Translating ‘Pearl’?

This month we published a new edition of the fourteenth-century poem Pearl, edited and translated by Thorlac Turville-Petre. Pearl concerns a father’s grief for the death of his infant daughter, whom he then meets in a dream. She attempts to bring him to an understanding of the place of death in the divine plan. This poem is one of four works by the author of Sir Gawain and the Green Knight. In this blog post, Professor Turville-Petre discusses the challenges that arise when translating such richly ornate work as Pearl.

By common consent, Pearl is ‘one of the great masterpieces of English poetry’,[1] perfectly in control of its stylistic and rhetorical resources, deeply moving in its portrayal of a father’s grief over the death of a beloved daughter. As such it should be accessible to all who enjoy poetry, but its formal and linguistic complexities present a challenge even to those familiar with Middle English. The poem is composed in stanzas of twelve lines with rich alliteration and an interlacing rhyme scheme, each stanza linked to the next by repetition, the stanzas organised in twenty groups of five with a common refrain. To meet the demands of such a scheme the poet calls on an extraordinarily wide-ranging vocabulary, including words from his own north-west Midlands dialect, stretching and moulding their meanings to exploit and explore their significance.

Not surprisingly, many translations have been composed to meet the challenge, with versions of the poem by J. R. R. Tolkien, Simon Armitage and many others. But how can such a richly ornate work be translated? Some aim to reproduce the meaning as closely as possible draining the work of its poetic effects which are indeed an aspect of its meaning; others attempt to convey something of the poem’s beauty by imitating its verse-form in one way or another, but at a loss of faithfulness to the original. A translation of such a richly structured work can never be fully successful.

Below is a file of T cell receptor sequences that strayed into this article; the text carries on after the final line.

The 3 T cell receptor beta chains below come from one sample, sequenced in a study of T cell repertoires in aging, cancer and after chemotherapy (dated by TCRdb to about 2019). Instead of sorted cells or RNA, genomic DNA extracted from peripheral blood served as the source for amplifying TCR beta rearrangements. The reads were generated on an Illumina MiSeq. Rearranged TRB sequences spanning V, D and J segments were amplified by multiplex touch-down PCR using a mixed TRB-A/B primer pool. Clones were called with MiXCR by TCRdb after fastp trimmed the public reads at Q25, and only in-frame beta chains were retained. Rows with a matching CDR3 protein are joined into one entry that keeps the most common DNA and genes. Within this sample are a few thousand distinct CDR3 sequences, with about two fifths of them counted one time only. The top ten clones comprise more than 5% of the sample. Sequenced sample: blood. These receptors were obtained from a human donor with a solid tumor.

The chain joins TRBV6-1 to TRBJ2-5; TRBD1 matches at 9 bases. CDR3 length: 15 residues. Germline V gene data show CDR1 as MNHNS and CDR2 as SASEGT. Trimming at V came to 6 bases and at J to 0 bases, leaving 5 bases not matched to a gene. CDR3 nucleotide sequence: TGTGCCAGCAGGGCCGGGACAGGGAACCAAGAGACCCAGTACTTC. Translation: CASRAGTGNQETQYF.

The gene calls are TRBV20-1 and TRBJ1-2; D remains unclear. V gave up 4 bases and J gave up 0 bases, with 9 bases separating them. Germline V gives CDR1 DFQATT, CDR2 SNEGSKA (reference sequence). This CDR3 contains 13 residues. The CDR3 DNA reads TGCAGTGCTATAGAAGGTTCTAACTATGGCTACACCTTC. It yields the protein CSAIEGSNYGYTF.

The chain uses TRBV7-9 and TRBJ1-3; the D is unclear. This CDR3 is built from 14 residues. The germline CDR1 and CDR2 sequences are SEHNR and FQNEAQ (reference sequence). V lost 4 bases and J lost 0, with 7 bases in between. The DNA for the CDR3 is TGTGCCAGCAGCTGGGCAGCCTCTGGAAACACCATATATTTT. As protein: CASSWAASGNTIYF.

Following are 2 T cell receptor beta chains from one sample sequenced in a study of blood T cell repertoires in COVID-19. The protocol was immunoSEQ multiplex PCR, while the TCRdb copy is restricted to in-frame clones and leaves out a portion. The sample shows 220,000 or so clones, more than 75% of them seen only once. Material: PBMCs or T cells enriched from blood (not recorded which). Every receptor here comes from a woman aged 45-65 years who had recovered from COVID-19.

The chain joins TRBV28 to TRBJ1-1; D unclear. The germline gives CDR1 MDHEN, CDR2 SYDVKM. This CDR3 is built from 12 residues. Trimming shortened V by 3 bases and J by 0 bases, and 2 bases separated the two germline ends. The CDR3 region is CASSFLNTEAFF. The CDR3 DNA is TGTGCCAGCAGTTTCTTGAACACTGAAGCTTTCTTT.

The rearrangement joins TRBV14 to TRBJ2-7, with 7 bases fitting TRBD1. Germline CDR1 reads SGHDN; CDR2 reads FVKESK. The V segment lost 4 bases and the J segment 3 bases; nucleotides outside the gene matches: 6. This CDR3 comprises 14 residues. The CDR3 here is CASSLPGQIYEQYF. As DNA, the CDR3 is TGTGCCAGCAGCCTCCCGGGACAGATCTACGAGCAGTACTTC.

My own translation is not intended to stand alone but is an attempt to offer a basis for the accompanying commentary that explores the poetic techniques and the semantic range of the poet’s vocabulary. For example, in Section XVI the poet characterises the spotless purity of the Lamb in the Heavenly Jerusalem:

         Þe Lompe þer wythouten spottez blake

         Hatz feryed þyder hys fayre flote,

         And as hys flok is wythouten flake,

          So is hys mote wythouten moote.

A literal translation of this runs:

         The Lamb without spots of black has carried his fair company to that place, and
         just as his flock is without fleck, so is his city without blemish.

But this gives only a superficial and impoverished account of the meaning of this passage which the poet expresses through acoustics, word-play and verbal association. In the first of a pair of lines alliterating on /f/, feryed is echoed by fayre, and flote links up flok in the next line, in turn introducing the pararhyme flake, preparing us for a synonymous phrase in the refrain line with its word-play on mote / moote; though both are pronounced like modern ‘moat’, they are of different origins meaning ‘castle’ and ‘stain’ respectively. The heavenly mote, to be described later in the poem, is thus inherently unstained by sin. No translation can capture this, nor can it highlight the wider significance of the passage in the poem as a whole. As the link-word in this section, mote is used repeatedly in both its senses, and ‘wythouten moote’ is synonymous not only with ‘wythouten flake’ in the previous line, but also with ‘wythouten galle’ in the first stanza of this section, and ‘wythouten spot’ in the very first section of the poem. Together with other synonyms such as spotlez, motelez and masklez, these phrases carry through the poem the underlying theme of the need to be without the stain of sin in order to approach heaven.

It’s clear, then, that the translation has to be read in conjunction with the commentary, and I shall reckon it a success if it serves to send readers, thus equipped, to the text itself with increased understanding and appreciation.

[1] Derek Pearsall, Old English and Middle English Poetry (London, 1977), p. 172

For more information on Pearl, visit our website. Visit our Exeter Medieval Texts and Studies series page for more scholarly editions and translations of important texts.


Follow us for more updates
Sign up to our mailing list
Twitter | Instagram